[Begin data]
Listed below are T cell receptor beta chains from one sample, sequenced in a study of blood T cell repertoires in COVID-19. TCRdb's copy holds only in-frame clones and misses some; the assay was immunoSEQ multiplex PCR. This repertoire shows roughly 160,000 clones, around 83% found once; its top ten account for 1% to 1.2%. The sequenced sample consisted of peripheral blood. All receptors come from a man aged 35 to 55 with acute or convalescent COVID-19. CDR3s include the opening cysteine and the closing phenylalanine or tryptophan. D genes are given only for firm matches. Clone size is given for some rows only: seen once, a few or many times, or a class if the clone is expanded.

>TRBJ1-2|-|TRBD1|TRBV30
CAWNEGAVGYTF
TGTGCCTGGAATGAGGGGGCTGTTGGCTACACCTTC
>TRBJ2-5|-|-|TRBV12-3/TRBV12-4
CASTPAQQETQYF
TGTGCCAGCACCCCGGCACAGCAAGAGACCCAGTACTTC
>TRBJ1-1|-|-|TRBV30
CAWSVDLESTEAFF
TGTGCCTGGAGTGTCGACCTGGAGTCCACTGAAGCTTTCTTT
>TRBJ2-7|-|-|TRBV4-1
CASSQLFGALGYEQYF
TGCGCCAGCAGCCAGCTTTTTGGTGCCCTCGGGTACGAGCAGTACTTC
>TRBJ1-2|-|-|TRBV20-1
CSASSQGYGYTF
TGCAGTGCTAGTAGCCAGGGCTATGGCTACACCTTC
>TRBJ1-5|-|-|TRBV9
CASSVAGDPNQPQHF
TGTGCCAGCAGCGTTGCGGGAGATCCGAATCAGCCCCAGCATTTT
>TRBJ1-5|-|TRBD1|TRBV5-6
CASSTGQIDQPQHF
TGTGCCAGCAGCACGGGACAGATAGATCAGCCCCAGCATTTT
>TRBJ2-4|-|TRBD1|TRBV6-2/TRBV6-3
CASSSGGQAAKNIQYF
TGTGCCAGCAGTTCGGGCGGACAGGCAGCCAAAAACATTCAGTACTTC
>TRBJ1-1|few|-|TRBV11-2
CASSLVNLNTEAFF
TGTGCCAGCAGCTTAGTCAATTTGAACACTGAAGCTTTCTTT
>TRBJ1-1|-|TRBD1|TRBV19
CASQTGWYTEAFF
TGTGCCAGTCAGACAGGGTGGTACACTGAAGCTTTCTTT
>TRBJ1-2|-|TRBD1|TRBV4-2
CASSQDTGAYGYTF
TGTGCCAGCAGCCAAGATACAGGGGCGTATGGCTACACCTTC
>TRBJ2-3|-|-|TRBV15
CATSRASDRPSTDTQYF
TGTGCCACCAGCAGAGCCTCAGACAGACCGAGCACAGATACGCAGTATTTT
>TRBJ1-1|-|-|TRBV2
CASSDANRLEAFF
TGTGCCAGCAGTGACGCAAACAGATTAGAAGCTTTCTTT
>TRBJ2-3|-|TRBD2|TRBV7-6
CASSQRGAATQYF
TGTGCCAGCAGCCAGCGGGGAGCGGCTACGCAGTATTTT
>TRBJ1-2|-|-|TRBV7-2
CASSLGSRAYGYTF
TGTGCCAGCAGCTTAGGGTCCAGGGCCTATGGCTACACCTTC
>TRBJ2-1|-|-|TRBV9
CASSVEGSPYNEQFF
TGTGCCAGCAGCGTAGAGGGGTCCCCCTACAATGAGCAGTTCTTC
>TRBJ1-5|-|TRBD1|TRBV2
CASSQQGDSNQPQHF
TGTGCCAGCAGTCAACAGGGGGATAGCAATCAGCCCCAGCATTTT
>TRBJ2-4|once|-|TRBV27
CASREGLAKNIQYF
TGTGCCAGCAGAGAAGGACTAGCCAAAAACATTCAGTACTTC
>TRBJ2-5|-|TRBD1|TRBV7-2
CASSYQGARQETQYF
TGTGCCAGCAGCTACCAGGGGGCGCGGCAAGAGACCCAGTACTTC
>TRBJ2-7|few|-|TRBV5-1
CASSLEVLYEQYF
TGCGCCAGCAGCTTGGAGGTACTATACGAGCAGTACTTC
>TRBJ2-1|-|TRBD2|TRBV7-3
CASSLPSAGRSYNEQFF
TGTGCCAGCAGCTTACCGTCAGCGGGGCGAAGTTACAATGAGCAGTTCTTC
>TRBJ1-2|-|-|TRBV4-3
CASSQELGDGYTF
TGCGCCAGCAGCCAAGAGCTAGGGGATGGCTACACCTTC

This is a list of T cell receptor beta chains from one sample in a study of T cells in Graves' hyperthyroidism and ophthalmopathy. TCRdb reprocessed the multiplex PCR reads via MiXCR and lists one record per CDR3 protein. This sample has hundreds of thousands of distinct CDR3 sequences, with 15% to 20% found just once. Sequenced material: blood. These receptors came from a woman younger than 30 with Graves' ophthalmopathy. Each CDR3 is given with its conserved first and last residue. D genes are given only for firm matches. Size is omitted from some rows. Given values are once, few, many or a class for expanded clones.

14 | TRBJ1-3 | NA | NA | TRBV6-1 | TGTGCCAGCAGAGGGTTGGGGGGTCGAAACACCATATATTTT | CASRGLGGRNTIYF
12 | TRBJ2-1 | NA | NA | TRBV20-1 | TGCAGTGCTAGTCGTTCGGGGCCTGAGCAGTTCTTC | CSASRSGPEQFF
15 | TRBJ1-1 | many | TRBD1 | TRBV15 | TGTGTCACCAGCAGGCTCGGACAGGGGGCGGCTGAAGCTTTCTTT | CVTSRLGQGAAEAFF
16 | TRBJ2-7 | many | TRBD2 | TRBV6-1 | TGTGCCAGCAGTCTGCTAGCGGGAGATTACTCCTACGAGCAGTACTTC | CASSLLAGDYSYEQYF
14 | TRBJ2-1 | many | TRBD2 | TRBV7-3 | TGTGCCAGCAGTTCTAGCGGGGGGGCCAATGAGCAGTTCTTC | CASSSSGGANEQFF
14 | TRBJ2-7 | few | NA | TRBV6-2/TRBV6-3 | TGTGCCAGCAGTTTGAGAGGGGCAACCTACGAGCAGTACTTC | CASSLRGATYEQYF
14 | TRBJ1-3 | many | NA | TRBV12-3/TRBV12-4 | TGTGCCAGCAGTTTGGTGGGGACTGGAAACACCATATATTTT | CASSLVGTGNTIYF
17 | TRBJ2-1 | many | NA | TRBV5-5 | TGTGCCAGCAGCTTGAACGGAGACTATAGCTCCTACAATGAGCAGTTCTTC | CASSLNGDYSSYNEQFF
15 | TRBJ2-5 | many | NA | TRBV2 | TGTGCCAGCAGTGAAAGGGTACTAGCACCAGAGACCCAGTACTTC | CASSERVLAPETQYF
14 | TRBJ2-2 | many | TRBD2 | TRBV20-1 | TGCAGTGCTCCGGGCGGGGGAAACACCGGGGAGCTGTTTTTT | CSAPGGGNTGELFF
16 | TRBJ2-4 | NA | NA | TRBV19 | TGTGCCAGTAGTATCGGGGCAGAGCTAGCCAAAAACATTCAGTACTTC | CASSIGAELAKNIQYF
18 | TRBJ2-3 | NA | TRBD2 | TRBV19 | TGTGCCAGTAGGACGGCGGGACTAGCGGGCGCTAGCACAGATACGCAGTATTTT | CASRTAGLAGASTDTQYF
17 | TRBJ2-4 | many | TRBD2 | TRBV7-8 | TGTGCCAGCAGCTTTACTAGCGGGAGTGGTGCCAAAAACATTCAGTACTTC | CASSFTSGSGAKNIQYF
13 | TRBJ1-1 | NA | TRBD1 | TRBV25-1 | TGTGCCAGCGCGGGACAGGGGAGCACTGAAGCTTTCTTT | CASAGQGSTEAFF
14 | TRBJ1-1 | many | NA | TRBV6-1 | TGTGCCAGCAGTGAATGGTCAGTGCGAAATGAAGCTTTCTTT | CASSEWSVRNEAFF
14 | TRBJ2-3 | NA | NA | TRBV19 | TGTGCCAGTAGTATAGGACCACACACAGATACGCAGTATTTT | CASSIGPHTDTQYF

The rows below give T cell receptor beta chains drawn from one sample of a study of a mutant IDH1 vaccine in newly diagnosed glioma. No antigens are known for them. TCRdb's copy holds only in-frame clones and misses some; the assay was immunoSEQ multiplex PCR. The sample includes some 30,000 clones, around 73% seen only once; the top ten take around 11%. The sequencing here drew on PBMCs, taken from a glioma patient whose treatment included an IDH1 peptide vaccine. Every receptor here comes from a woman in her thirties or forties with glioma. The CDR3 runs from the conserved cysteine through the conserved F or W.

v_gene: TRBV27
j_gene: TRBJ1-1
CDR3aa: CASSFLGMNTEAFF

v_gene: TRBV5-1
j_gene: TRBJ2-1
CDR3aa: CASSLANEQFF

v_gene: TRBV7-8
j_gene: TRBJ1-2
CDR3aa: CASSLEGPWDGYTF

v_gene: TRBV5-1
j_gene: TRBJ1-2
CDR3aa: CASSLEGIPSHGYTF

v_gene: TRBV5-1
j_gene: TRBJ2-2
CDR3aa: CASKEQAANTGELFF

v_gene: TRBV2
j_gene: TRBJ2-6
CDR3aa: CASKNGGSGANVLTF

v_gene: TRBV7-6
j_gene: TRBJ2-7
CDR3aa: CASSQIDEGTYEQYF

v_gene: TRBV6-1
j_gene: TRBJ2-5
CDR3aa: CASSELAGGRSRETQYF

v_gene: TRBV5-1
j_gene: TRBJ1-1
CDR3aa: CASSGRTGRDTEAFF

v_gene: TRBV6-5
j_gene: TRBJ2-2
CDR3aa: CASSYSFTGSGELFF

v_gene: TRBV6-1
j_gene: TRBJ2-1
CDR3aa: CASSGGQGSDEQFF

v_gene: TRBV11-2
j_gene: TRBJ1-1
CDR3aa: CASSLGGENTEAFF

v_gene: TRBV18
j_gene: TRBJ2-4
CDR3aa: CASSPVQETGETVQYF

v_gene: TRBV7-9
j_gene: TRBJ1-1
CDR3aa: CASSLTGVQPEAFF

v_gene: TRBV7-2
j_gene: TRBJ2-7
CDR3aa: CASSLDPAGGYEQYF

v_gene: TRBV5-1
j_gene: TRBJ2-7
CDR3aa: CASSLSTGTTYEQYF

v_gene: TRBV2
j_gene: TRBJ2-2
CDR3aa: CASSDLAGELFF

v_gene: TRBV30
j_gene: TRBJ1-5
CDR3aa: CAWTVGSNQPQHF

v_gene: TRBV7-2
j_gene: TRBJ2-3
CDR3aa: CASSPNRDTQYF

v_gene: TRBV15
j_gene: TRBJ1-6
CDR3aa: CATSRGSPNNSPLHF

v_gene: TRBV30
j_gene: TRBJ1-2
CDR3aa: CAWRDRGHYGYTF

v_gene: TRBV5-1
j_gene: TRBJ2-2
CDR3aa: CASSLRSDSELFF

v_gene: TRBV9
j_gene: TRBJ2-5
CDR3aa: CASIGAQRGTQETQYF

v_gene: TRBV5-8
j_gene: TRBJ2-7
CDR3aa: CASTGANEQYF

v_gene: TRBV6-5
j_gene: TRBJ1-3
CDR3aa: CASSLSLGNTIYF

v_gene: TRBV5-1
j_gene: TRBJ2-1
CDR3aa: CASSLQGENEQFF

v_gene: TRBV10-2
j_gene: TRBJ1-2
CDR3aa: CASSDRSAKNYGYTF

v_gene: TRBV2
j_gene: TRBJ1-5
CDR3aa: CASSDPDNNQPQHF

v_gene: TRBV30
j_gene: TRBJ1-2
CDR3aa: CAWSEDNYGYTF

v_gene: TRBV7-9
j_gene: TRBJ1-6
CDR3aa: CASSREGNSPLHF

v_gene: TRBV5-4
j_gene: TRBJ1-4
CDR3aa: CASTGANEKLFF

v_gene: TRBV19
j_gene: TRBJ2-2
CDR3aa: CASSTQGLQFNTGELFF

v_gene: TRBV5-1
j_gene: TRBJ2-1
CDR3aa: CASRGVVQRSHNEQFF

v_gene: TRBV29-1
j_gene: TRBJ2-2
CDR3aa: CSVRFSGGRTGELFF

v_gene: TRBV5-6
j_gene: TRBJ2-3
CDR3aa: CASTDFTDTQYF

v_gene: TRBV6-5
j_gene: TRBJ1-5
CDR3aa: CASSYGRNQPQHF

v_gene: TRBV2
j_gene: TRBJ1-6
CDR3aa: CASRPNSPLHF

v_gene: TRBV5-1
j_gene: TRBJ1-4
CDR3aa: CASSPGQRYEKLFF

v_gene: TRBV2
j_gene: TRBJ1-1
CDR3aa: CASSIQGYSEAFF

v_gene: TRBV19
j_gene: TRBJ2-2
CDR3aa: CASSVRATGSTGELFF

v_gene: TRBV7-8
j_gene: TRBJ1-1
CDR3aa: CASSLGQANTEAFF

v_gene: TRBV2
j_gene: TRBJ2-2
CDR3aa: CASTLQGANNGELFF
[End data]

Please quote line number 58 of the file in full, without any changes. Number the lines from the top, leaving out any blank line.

TGTGCCAGCAGCTACCAGGGGGCGCGGCAAGAGACCCAGTACTTC